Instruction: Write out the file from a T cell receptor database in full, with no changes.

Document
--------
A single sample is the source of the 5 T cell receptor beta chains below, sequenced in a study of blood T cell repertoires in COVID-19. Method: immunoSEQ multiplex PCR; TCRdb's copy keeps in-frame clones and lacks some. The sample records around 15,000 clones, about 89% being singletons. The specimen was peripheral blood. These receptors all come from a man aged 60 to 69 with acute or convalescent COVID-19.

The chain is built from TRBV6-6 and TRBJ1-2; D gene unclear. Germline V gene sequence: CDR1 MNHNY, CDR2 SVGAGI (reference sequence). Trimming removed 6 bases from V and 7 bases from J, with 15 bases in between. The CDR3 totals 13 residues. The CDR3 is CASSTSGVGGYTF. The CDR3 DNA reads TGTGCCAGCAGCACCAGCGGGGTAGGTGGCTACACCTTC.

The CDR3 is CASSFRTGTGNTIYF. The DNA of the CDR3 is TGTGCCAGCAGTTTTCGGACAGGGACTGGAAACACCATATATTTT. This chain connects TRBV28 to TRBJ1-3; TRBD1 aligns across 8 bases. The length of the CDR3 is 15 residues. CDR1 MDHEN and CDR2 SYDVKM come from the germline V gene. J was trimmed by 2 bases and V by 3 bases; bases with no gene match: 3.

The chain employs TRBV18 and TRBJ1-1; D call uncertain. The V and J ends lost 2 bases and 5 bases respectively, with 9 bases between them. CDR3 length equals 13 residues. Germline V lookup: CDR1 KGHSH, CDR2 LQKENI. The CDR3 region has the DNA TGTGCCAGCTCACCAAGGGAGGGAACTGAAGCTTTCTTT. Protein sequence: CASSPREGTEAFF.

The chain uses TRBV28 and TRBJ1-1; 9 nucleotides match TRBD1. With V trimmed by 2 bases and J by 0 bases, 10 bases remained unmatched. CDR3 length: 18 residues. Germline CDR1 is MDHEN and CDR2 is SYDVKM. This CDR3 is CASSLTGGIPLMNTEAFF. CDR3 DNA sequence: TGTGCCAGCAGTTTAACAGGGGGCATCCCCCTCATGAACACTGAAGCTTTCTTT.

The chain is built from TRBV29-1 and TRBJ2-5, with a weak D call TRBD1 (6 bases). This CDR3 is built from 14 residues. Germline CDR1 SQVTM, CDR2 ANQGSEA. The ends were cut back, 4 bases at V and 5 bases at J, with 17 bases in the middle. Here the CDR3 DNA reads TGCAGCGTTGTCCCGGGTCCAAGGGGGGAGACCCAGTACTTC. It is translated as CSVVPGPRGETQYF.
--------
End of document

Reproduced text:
A single sample is the source of the 5 T cell receptor beta chains below, sequenced in a study of blood T cell repertoires in COVID-19. Method: immunoSEQ multiplex PCR; TCRdb's copy keeps in-frame clones and lacks some. The sample records around 15,000 clones, about 89% being singletons. The specimen was peripheral blood. These receptors all come from a man aged 60 to 69 with acute or convalescent COVID-19.

The chain is built from TRBV6-6 and TRBJ1-2; D gene unclear. Germline V gene sequence: CDR1 MNHNY, CDR2 SVGAGI (reference sequence). Trimming removed 6 bases from V and 7 bases from J, with 15 bases in between. The CDR3 totals 13 residues. The CDR3 is CASSTSGVGGYTF. The CDR3 DNA reads TGTGCCAGCAGCACCAGCGGGGTAGGTGGCTACACCTTC.

The CDR3 is CASSFRTGTGNTIYF. The DNA of the CDR3 is TGTGCCAGCAGTTTTCGGACAGGGACTGGAAACACCATATATTTT. This chain connects TRBV28 to TRBJ1-3; TRBD1 aligns across 8 bases. The length of the CDR3 is 15 residues. CDR1 MDHEN and CDR2 SYDVKM come from the germline V gene. J was trimmed by 2 bases and V by 3 bases; bases with no gene match: 3.

The chain employs TRBV18 and TRBJ1-1; D call uncertain. The V and J ends lost 2 bases and 5 bases respectively, with 9 bases between them. CDR3 length equals 13 residues. Germline V lookup: CDR1 KGHSH, CDR2 LQKENI. The CDR3 region has the DNA TGTGCCAGCTCACCAAGGGAGGGAACTGAAGCTTTCTTT. Protein sequence: CASSPREGTEAFF.

The chain uses TRBV28 and TRBJ1-1; 9 nucleotides match TRBD1. With V trimmed by 2 bases and J by 0 bases, 10 bases remained unmatched. CDR3 length: 18 residues. Germline CDR1 is MDHEN and CDR2 is SYDVKM. This CDR3 is CASSLTGGIPLMNTEAFF. CDR3 DNA sequence: TGTGCCAGCAGTTTAACAGGGGGCATCCCCCTCATGAACACTGAAGCTTTCTTT.

The chain is built from TRBV29-1 and TRBJ2-5, with a weak D call TRBD1 (6 bases). This CDR3 is built from 14 residues. Germline CDR1 SQVTM, CDR2 ANQGSEA. The ends were cut back, 4 bases at V and 5 bases at J, with 17 bases in the middle. Here the CDR3 DNA reads TGCAGCGTTGTCCCGGGTCCAAGGGGGGAGACCCAGTACTTC. It is translated as CSVVPGPRGETQYF.